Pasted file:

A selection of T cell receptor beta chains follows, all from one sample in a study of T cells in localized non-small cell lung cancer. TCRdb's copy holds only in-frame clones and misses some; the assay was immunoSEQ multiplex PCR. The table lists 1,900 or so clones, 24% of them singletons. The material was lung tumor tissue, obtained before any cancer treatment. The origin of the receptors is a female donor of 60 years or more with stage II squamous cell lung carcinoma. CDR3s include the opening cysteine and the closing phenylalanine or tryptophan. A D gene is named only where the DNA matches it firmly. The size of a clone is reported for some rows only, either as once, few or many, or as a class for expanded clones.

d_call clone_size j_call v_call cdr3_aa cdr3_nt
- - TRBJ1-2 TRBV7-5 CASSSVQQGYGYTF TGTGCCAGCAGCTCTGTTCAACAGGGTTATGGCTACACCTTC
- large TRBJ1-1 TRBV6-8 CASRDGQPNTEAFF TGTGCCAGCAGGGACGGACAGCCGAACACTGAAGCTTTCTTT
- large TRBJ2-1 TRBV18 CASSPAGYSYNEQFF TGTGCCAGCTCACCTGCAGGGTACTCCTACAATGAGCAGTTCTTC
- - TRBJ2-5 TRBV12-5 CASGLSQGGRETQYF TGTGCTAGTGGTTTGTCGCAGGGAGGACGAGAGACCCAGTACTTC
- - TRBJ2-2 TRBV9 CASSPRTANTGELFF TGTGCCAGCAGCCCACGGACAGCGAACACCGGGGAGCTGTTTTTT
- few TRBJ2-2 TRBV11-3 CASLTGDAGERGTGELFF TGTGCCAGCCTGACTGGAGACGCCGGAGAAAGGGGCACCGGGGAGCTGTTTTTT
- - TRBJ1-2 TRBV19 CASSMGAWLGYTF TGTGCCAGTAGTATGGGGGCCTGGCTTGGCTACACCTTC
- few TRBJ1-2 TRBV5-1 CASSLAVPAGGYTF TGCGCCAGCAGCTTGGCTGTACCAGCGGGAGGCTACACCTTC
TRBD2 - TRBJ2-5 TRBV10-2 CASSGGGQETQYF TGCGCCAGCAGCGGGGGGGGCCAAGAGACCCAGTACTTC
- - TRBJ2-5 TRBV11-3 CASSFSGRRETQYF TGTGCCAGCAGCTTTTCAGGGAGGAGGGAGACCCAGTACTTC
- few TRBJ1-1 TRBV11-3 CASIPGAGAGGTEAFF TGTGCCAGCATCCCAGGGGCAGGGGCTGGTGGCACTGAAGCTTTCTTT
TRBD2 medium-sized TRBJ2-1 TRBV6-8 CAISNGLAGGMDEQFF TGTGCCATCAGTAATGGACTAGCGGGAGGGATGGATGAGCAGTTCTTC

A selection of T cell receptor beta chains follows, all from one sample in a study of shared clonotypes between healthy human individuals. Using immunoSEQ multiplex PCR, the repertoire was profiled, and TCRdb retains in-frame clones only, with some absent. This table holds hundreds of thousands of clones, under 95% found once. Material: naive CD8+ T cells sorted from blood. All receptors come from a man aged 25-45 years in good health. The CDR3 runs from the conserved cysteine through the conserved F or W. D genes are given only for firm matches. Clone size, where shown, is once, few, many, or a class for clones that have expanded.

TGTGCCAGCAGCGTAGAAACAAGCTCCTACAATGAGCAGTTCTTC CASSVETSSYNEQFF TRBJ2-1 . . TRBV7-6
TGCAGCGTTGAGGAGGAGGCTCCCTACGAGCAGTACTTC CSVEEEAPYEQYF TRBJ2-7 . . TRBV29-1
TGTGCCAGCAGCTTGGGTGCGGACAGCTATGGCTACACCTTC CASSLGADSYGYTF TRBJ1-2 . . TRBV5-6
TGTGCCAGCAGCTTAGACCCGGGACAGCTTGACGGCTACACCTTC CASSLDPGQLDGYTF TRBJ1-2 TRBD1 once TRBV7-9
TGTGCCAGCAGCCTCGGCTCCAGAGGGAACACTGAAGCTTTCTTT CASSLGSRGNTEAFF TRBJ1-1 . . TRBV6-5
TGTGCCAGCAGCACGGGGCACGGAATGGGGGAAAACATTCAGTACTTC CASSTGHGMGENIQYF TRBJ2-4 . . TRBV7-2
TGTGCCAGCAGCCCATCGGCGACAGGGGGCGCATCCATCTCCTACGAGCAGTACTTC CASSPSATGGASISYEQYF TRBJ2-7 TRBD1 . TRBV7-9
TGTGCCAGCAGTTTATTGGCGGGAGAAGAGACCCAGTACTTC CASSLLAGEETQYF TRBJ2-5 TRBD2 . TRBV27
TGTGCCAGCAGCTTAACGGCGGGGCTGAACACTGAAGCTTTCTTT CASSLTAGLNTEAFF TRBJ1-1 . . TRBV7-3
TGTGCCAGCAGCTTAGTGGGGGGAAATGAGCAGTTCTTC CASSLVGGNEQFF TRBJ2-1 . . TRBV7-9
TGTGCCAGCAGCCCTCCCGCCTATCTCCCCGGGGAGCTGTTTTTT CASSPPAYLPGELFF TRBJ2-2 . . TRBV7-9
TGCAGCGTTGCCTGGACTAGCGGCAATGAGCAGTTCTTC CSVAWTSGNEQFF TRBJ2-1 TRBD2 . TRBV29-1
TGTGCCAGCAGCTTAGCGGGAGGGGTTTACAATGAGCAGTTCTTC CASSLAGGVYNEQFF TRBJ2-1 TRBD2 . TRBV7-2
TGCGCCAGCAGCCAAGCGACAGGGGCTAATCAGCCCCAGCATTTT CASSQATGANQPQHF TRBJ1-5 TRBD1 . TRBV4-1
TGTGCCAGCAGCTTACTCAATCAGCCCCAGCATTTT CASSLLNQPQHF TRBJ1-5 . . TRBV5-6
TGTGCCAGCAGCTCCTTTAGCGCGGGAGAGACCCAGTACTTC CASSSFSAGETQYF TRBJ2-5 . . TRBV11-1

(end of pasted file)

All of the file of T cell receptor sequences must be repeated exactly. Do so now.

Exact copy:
A selection of T cell receptor beta chains follows, all from one sample in a study of T cells in localized non-small cell lung cancer. TCRdb's copy holds only in-frame clones and misses some; the assay was immunoSEQ multiplex PCR. The table lists 1,900 or so clones, 24% of them singletons. The material was lung tumor tissue, obtained before any cancer treatment. The origin of the receptors is a female donor of 60 years or more with stage II squamous cell lung carcinoma. CDR3s include the opening cysteine and the closing phenylalanine or tryptophan. A D gene is named only where the DNA matches it firmly. The size of a clone is reported for some rows only, either as once, few or many, or as a class for expanded clones.

d_call clone_size j_call v_call cdr3_aa cdr3_nt
- - TRBJ1-2 TRBV7-5 CASSSVQQGYGYTF TGTGCCAGCAGCTCTGTTCAACAGGGTTATGGCTACACCTTC
- large TRBJ1-1 TRBV6-8 CASRDGQPNTEAFF TGTGCCAGCAGGGACGGACAGCCGAACACTGAAGCTTTCTTT
- large TRBJ2-1 TRBV18 CASSPAGYSYNEQFF TGTGCCAGCTCACCTGCAGGGTACTCCTACAATGAGCAGTTCTTC
- - TRBJ2-5 TRBV12-5 CASGLSQGGRETQYF TGTGCTAGTGGTTTGTCGCAGGGAGGACGAGAGACCCAGTACTTC
- - TRBJ2-2 TRBV9 CASSPRTANTGELFF TGTGCCAGCAGCCCACGGACAGCGAACACCGGGGAGCTGTTTTTT
- few TRBJ2-2 TRBV11-3 CASLTGDAGERGTGELFF TGTGCCAGCCTGACTGGAGACGCCGGAGAAAGGGGCACCGGGGAGCTGTTTTTT
- - TRBJ1-2 TRBV19 CASSMGAWLGYTF TGTGCCAGTAGTATGGGGGCCTGGCTTGGCTACACCTTC
- few TRBJ1-2 TRBV5-1 CASSLAVPAGGYTF TGCGCCAGCAGCTTGGCTGTACCAGCGGGAGGCTACACCTTC
TRBD2 - TRBJ2-5 TRBV10-2 CASSGGGQETQYF TGCGCCAGCAGCGGGGGGGGCCAAGAGACCCAGTACTTC
- - TRBJ2-5 TRBV11-3 CASSFSGRRETQYF TGTGCCAGCAGCTTTTCAGGGAGGAGGGAGACCCAGTACTTC
- few TRBJ1-1 TRBV11-3 CASIPGAGAGGTEAFF TGTGCCAGCATCCCAGGGGCAGGGGCTGGTGGCACTGAAGCTTTCTTT
TRBD2 medium-sized TRBJ2-1 TRBV6-8 CAISNGLAGGMDEQFF TGTGCCATCAGTAATGGACTAGCGGGAGGGATGGATGAGCAGTTCTTC

A selection of T cell receptor beta chains follows, all from one sample in a study of shared clonotypes between healthy human individuals. Using immunoSEQ multiplex PCR, the repertoire was profiled, and TCRdb retains in-frame clones only, with some absent. This table holds hundreds of thousands of clones, under 95% found once. Material: naive CD8+ T cells sorted from blood. All receptors come from a man aged 25-45 years in good health. The CDR3 runs from the conserved cysteine through the conserved F or W. D genes are given only for firm matches. Clone size, where shown, is once, few, many, or a class for clones that have expanded.

TGTGCCAGCAGCGTAGAAACAAGCTCCTACAATGAGCAGTTCTTC CASSVETSSYNEQFF TRBJ2-1 . . TRBV7-6
TGCAGCGTTGAGGAGGAGGCTCCCTACGAGCAGTACTTC CSVEEEAPYEQYF TRBJ2-7 . . TRBV29-1
TGTGCCAGCAGCTTGGGTGCGGACAGCTATGGCTACACCTTC CASSLGADSYGYTF TRBJ1-2 . . TRBV5-6
TGTGCCAGCAGCTTAGACCCGGGACAGCTTGACGGCTACACCTTC CASSLDPGQLDGYTF TRBJ1-2 TRBD1 once TRBV7-9
TGTGCCAGCAGCCTCGGCTCCAGAGGGAACACTGAAGCTTTCTTT CASSLGSRGNTEAFF TRBJ1-1 . . TRBV6-5
TGTGCCAGCAGCACGGGGCACGGAATGGGGGAAAACATTCAGTACTTC CASSTGHGMGENIQYF TRBJ2-4 . . TRBV7-2
TGTGCCAGCAGCCCATCGGCGACAGGGGGCGCATCCATCTCCTACGAGCAGTACTTC CASSPSATGGASISYEQYF TRBJ2-7 TRBD1 . TRBV7-9
TGTGCCAGCAGTTTATTGGCGGGAGAAGAGACCCAGTACTTC CASSLLAGEETQYF TRBJ2-5 TRBD2 . TRBV27
TGTGCCAGCAGCTTAACGGCGGGGCTGAACACTGAAGCTTTCTTT CASSLTAGLNTEAFF TRBJ1-1 . . TRBV7-3
TGTGCCAGCAGCTTAGTGGGGGGAAATGAGCAGTTCTTC CASSLVGGNEQFF TRBJ2-1 . . TRBV7-9
TGTGCCAGCAGCCCTCCCGCCTATCTCCCCGGGGAGCTGTTTTTT CASSPPAYLPGELFF TRBJ2-2 . . TRBV7-9
TGCAGCGTTGCCTGGACTAGCGGCAATGAGCAGTTCTTC CSVAWTSGNEQFF TRBJ2-1 TRBD2 . TRBV29-1
TGTGCCAGCAGCTTAGCGGGAGGGGTTTACAATGAGCAGTTCTTC CASSLAGGVYNEQFF TRBJ2-1 TRBD2 . TRBV7-2
TGCGCCAGCAGCCAAGCGACAGGGGCTAATCAGCCCCAGCATTTT CASSQATGANQPQHF TRBJ1-5 TRBD1 . TRBV4-1
TGTGCCAGCAGCTTACTCAATCAGCCCCAGCATTTT CASSLLNQPQHF TRBJ1-5 . . TRBV5-6
TGTGCCAGCAGCTCCTTTAGCGCGGGAGAGACCCAGTACTTC CASSSFSAGETQYF TRBJ2-5 . . TRBV11-1